The Food Journal and Food, Nutrition & Science

An alliance between The Lempert Report and The Center for Food Integrity

Sustainability Series: Frieda’s Specialty Produce

Sustainability Series: Frieda’s Specialty Produce

Sustainability

November 29, 2009

Based in Los Alamitos, California, Frieda’s, Inc. is the nation’s leading marketer and distributor of specialty produce. Supplying grocery retailers and foodservice distributors with more than 600 varieties of unique fruits, vegetables and gourmet items, Frieda’s, Inc. is also the first wholesale produce company in the United States to be founded, owned, and operated by a woman. Frieda’s, Inc. is credited with introducing such table-staples as Kiwifruit, Brown Mushrooms, Alfalfa Sprouts, Spaghetti Squash, Jicama, Shallots, Mangos, Donut Peaches and a wide variety of Latin and Asian specialties. We talked to Karen Caplan, President and CEO of Frieda's Specialty Produce, about how the demand for specialty and exotic produce is helping both small, community and large-scale farmers to produce in a more sustainable manner.

How does your business define sustainability?

At Frieda's, we have a passion for produce. Back in 1962, my mother, Frieda Caplan, began the company with a small stand at the Los Angeles Wholesale Produce Market. She developed relationships with small family farms around the globe to introduce many produce specialties to supermarkets across the U.S. (Frieda is credited with introducing the Kiwifruit to the United States). Efficient business practices and resource conservation has always been cornerstone to the success of Frieda’s operations. Today, we’re making even greater efforts on our sustainability practices. 

We have learned that diversity is nature’s way of ensuring a healthy planet. Similarly, diversity in natural fruits and vegetables ensures that we get all of the necessary nutrients for a healthy body and experience a wide variety of tastes to nourish our soul. Frieda’s continually strives to make a wide variety of fresh produce available to consumers.

Frieda’s describes sustainability as delivering the highest quality specialty produce while minimizing our impact on the environment. 

How are you incorporating sustainable practices into your business?

Efficiency is key at Frieda’s – whether it’s reducing our energy usage in the warehouse, operating on an earlier schedule to avoid rush hour traffic, using less packaging and more sustainable options, or reducing waste with recycling programs and food bank donations. Efficient business practices translate into sustainable practices. In addition, Frieda’s sustainable business practices include:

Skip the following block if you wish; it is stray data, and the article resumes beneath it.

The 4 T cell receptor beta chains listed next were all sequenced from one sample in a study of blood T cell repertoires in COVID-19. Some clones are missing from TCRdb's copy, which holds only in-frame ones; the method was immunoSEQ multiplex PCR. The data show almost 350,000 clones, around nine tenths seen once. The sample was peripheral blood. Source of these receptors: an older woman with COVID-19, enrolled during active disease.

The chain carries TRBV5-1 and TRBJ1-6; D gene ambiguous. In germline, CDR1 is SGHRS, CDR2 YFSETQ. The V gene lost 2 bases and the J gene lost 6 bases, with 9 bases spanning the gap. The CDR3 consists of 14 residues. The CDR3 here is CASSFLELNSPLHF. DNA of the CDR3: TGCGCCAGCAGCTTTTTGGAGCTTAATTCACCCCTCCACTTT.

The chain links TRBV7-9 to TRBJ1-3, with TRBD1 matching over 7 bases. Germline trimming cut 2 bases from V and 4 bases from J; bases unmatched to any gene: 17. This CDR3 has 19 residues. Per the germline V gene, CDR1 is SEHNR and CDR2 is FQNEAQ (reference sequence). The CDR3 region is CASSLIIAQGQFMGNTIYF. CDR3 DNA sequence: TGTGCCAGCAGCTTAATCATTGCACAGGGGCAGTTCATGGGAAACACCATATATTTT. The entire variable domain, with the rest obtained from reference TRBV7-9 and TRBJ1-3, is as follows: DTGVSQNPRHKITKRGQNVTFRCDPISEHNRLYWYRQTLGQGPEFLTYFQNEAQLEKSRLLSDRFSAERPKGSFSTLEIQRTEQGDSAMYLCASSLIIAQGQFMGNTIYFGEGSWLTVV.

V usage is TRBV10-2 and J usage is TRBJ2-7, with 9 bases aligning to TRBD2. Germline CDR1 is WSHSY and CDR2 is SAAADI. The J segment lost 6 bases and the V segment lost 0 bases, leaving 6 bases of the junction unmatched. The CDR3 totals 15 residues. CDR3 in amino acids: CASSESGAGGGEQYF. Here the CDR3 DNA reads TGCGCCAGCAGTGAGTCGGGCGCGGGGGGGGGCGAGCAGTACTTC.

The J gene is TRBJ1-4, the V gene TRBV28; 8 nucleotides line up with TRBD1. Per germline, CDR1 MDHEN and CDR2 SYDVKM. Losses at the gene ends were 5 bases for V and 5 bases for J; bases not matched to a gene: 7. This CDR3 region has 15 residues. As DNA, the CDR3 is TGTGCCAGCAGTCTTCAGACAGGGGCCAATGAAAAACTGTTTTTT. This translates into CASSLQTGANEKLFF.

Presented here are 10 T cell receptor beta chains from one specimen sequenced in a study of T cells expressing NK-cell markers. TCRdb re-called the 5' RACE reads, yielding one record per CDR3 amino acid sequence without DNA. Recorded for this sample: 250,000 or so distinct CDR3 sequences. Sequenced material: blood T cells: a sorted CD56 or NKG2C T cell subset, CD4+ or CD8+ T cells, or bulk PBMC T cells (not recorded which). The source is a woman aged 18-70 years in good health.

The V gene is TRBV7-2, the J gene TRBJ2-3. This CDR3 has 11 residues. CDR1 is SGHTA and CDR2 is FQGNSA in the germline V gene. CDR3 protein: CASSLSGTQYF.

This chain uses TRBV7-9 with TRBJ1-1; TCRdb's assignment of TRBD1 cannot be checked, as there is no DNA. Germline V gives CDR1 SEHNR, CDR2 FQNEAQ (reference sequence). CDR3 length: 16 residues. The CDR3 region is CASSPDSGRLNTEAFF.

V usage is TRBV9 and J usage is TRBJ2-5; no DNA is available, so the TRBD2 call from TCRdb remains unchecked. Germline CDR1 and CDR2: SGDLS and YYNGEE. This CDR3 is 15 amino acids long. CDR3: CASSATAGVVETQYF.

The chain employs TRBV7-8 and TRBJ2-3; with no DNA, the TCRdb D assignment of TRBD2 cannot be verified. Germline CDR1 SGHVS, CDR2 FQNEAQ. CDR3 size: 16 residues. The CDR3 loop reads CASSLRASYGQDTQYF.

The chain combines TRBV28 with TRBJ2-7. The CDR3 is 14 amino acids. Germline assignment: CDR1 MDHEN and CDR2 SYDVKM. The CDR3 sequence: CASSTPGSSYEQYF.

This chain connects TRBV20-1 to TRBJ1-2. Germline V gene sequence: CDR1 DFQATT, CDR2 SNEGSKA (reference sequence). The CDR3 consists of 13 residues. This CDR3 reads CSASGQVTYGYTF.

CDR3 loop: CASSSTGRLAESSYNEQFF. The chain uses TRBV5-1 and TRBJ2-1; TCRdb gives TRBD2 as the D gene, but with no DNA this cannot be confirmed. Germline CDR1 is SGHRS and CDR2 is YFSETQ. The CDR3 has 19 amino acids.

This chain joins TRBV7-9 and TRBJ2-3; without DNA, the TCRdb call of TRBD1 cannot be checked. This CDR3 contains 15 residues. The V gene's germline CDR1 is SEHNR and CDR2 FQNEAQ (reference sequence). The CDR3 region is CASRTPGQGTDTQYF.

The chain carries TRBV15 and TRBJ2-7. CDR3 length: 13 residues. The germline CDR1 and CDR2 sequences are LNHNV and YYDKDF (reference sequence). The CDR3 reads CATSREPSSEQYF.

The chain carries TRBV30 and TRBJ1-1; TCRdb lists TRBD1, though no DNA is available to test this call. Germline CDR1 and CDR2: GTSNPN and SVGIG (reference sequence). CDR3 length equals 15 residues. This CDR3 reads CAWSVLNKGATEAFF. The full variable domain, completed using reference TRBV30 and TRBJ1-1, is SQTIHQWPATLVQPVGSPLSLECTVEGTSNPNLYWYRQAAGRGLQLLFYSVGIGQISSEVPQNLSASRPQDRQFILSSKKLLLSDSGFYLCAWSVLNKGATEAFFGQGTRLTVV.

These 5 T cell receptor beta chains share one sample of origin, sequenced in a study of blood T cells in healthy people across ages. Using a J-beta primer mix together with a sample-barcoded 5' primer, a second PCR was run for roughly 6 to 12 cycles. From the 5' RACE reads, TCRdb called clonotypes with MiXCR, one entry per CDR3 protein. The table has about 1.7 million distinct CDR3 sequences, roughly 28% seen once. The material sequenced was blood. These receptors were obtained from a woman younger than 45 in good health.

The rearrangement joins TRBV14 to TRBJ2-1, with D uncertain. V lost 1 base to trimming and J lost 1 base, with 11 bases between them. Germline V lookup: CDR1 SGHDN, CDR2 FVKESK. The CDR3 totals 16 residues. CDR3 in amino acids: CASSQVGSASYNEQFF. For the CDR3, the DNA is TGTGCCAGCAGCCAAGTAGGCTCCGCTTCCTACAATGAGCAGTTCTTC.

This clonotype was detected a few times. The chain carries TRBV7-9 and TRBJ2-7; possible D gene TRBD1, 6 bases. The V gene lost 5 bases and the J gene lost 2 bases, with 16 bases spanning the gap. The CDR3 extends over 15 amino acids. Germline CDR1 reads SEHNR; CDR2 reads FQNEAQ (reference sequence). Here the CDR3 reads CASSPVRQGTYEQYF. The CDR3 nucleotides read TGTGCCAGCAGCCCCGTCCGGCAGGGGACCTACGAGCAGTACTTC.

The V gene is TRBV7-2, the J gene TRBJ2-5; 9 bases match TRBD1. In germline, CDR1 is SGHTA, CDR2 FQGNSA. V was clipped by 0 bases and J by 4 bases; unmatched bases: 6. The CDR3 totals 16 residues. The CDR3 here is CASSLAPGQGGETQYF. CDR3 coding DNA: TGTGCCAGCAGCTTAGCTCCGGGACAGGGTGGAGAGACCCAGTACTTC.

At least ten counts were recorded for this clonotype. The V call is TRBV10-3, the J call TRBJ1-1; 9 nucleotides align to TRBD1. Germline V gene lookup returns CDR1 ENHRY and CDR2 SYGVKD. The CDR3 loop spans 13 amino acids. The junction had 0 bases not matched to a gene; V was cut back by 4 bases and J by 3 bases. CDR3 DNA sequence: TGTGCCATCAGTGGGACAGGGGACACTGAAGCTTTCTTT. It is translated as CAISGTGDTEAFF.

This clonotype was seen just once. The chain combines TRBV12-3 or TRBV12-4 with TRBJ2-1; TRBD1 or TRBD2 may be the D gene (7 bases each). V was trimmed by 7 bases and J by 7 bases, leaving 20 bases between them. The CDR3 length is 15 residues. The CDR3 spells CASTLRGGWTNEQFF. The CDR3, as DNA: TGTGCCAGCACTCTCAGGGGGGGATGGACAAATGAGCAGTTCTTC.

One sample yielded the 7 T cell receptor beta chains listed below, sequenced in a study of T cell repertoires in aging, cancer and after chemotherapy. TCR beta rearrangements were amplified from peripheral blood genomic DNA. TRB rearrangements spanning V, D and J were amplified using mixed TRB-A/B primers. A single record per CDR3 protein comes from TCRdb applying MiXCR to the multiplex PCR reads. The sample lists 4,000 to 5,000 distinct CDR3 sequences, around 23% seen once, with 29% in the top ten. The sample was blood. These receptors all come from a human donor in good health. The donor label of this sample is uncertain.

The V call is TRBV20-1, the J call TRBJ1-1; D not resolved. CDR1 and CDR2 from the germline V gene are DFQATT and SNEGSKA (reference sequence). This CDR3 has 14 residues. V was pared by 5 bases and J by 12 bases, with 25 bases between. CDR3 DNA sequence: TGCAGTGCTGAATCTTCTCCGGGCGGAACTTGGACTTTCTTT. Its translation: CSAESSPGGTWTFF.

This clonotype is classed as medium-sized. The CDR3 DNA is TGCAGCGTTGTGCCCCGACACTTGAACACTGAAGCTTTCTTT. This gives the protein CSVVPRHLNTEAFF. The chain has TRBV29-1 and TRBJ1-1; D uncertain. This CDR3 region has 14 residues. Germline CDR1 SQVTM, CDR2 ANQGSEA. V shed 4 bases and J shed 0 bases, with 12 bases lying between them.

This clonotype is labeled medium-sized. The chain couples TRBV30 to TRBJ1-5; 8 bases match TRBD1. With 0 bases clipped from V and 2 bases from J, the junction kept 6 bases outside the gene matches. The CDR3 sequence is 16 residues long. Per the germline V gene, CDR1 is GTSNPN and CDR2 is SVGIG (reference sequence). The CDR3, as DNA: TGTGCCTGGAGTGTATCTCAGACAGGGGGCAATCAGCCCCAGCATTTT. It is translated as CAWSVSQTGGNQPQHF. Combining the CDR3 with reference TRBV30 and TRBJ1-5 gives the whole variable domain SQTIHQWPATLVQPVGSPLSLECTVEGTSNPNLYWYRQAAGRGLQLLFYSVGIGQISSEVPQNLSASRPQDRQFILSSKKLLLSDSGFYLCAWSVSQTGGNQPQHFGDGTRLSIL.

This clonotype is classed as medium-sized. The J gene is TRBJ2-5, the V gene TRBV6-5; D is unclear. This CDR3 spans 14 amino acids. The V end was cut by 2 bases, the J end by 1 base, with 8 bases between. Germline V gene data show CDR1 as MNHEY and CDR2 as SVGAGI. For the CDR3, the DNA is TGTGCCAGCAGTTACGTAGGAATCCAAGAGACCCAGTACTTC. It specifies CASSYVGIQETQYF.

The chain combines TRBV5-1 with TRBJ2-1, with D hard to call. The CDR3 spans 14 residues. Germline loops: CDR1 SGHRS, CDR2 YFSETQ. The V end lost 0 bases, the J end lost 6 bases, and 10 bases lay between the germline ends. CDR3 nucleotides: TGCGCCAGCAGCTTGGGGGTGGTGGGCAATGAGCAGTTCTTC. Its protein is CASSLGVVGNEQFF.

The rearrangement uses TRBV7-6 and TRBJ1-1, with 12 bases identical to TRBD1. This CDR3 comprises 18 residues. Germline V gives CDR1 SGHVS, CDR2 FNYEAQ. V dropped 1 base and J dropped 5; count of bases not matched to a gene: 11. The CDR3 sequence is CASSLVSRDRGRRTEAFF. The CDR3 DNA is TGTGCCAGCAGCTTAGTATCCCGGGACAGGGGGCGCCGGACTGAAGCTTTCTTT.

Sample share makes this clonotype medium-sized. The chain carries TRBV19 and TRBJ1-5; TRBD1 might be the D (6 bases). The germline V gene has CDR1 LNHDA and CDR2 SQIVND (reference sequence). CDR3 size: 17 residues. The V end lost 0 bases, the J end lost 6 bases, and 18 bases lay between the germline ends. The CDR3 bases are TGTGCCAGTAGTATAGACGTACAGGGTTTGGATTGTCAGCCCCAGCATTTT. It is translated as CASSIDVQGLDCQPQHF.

• Working with many small-scale specialty farmers and suppliers based within our own geographical region
  • Developing relationships with food producers who practice organic and sustainable growing practices
  • Utilizing reusable plastic pallets, RPCs and other sustainable storage products
  • Continuously evaluating our packaging and procedures for greener opportunities
  • Transitioning to a paperless invoicing system
  • Using energy-efficient lighting and office equipment throughout our facilities
  • Encouraging employees to shut down computers, turn off lights and carpool
  • Recycling all paper products in our facilities with an in-house bailing system
  • Educating our employees on ways to be more sustainable and environmentally responsible at home and at work

What are your short term and long term goals?

Short term: 

While many of the products we distribute are bulk produce, which already come in nature’s perfect package, we would like to develop additional eco-friendly options for our packaged consumer products. We also have an ongoing goal of educating employees on our facility’s green practices and emphasizing the importance of small steps toward sustainability each day.